It used to be that you had to be The New York Times to raise the ire of the Republican National Committee, or radio icon Rush Limbaugh to get the Democrats chomping at the bit.
Now add blogs to the list of political actors worthy of official condemnation from the political powers that be.
The RNC sent an e-mail to supporters and members of the media today criticizing Markos Moulitsas, founder of the popular liberal Web log Daily Kos, for what it calls "hate-filled" rhetoric on the Web site.
It's not the first time they've singled him out, but it does put bloggers -- formerly on the fringes of politics -- front and center along with the most important traditional political activists.
Political watchers see it as recognition by organizations like the RNC that blogs are here to stay.
"It means that they know who the new power brokers in politics are," said Julie Germany, the deputy director of the Institute for Politics, Democracy and the Internet at George Washington University.
Blogs as political power brokers? Germany says that bloggers have helped level the playing field by taking power away from the proverbial smoke-filled rooms that used to determine the course of party politics.
"Some of that power has transitioned to everyone else," she said.
And that power, whoever holds it, draws the attention of the opposite party, as Moulitsas has drawn the attention of Republicans. The RNC's "research briefing," as it is called, was titled "Who Is Markos Moulitsas Zuniga?"
The RNC "wants to let folks know about who he is," said Danny Diaz, an RNC official.
"He's closely involved with Democrat strategy," Diaz said. "He's shaping a lot of the party's message, and some of their tactics."
The Democratic National Committee disputes the characterization of their relationship with Moulitsas.
"He's not a consultant, there's no formal relationship," said one DNC official.
"The blogging community works independently of us," the official said.
But that the RNC even cares what gets said on a Web site, even a well trafficked one like Daily Kos, shows an evolution in the power of blogs.
"The day that blogs identified that the documents aired by Dan Rather were fraudulent, I think the blog and Internet world legitimized itself," Diaz said.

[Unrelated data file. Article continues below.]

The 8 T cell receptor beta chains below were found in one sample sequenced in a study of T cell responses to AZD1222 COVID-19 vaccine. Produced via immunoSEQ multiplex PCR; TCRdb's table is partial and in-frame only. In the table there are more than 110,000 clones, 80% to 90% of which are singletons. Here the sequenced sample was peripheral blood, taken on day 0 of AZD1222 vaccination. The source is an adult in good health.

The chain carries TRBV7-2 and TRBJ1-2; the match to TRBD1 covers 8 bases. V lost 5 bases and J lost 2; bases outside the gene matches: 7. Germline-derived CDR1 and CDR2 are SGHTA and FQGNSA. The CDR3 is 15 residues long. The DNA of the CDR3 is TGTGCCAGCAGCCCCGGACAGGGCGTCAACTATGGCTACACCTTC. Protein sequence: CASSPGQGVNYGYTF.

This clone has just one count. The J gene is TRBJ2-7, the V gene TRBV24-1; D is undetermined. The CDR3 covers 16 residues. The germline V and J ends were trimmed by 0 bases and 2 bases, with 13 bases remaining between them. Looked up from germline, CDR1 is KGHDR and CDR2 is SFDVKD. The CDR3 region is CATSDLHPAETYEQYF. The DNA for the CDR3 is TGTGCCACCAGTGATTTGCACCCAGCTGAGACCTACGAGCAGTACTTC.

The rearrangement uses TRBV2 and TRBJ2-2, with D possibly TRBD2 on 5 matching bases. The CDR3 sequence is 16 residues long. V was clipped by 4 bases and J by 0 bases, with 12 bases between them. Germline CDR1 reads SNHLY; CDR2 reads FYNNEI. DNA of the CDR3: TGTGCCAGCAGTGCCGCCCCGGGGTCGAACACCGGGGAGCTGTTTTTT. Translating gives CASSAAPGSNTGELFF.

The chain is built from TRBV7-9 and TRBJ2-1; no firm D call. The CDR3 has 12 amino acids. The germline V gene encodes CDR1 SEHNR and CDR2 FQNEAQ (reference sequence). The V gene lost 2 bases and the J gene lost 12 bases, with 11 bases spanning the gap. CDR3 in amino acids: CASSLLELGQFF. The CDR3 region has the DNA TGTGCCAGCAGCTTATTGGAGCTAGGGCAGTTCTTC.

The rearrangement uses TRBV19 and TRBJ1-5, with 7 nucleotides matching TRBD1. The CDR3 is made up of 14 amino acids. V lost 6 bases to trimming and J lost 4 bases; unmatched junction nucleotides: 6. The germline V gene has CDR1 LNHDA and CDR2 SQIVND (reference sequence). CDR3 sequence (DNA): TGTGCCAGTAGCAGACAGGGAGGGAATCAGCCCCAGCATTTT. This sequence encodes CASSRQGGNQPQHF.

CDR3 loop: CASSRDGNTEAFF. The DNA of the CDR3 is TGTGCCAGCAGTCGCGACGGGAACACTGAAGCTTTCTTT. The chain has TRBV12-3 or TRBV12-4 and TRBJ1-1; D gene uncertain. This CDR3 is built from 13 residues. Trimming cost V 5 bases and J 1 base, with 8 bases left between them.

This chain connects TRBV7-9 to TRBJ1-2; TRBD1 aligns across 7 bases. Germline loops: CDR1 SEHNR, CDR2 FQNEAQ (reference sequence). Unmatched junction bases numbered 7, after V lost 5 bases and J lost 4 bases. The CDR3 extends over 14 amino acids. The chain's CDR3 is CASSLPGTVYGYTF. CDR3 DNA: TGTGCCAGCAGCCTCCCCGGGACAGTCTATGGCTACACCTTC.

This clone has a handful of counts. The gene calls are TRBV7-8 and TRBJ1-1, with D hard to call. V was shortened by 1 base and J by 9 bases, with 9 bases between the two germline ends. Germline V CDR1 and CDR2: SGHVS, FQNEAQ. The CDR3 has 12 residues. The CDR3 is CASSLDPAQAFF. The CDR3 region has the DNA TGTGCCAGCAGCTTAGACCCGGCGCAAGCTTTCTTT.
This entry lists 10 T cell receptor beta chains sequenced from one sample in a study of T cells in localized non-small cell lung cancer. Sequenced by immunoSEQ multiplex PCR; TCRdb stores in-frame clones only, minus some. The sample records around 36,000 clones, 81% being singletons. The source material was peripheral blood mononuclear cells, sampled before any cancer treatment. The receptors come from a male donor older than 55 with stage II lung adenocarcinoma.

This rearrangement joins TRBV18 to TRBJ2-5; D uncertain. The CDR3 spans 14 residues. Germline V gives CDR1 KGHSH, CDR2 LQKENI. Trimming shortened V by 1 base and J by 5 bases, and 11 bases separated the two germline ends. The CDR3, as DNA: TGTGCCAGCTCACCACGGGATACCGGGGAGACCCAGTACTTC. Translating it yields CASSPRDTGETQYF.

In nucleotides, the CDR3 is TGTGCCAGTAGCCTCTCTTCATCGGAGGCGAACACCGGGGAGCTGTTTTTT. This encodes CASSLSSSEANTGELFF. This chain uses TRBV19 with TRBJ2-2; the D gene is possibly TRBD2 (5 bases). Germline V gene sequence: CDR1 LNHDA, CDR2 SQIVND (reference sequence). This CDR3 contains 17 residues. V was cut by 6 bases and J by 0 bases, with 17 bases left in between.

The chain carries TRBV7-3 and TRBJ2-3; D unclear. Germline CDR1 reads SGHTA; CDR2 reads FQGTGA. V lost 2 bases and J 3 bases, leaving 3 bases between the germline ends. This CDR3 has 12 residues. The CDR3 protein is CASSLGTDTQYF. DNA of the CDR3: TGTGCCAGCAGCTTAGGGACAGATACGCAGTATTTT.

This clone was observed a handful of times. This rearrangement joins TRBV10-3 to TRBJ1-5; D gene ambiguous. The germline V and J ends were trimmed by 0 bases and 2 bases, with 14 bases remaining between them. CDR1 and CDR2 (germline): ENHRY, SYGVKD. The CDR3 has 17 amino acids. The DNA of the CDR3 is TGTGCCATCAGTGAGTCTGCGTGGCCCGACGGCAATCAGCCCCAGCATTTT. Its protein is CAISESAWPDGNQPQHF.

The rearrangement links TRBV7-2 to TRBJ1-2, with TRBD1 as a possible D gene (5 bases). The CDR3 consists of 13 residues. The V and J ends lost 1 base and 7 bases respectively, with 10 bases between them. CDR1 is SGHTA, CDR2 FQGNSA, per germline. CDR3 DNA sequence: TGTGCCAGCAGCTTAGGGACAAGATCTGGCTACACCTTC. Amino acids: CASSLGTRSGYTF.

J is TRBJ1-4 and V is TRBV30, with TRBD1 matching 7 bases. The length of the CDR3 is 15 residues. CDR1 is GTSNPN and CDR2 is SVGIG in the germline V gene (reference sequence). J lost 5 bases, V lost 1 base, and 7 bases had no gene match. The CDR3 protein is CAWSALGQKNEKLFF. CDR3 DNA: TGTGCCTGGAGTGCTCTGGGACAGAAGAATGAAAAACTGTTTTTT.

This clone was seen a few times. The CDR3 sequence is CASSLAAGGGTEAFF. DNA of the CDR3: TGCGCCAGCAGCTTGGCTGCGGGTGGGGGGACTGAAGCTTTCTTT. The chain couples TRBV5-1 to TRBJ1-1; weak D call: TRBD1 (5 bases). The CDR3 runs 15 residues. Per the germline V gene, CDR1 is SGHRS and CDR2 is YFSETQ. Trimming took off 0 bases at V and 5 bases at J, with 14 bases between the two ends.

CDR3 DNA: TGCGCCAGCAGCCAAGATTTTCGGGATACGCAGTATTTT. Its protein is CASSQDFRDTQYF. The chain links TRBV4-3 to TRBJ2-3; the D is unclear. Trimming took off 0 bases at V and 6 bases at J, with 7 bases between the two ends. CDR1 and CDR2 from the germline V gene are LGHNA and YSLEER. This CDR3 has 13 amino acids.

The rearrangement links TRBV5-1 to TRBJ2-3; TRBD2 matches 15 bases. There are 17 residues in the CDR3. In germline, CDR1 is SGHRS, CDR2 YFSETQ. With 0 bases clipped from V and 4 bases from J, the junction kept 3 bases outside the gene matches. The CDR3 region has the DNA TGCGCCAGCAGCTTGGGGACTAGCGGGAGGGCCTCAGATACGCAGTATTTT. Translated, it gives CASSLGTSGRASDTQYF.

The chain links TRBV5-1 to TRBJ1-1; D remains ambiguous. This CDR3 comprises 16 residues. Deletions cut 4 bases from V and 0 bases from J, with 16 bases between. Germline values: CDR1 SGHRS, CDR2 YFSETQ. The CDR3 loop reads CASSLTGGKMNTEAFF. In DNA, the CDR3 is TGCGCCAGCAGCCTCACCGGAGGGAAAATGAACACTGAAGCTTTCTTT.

Since then, Moulitsas, through his Web site, has helped to raise money for Democrats in races around the country. A convention of liberal bloggers and activists called Yearly Kos was held in Las Vegas earlier this year and drew Democratic heavyweights, such as the Democratic leader in the Senate and several Democratic governors.
Though Moulitsas told ABC News' "Nightline" he did not organize the Yearly Kos, the organizers used his name to draw attention and support.
Most recently, Moulitsas and his blog were credited with helping political novice Ned Lamont defeat Joe Lieberman -- an 18-year veteran of the Senate and his party's nominee for vice president in 2000 -- in their Connecticut primary.
In his interview with "Nightline," Moulitsas said the role of blogs is to create excitement about candidates, which leads to increased activism and increased fundraising ability.
"The fact is that there's hundreds of thousands of incredibly motivated, active political partisans working on the blogs," Moulitsas said in July. "These people generate buzz, it generates local activism."
"One of the side effects of buzz is money," he said.
That blogs and the Internet have gained so much power does not surprise Julie Germany of George Washington University. In 2004, Howard Dean raised more money for his bid to become the Democratic presidential nominee on the Internet than had been raised in any election before. His Internet success was attributed to the liberal activist group moveon.org rather than an individual blog or blogger.
Now, political power on the Internet has spread to even more individuals. And with bloggers' ability to raise money comes power and recognition from more traditional political players.
"This is something that for the past couple of years we've suspected would come," she said.
Now that the RNC is singling out Daily Kos for scrutiny, the rest of mainstream politics seems to realize the power of the blogs too.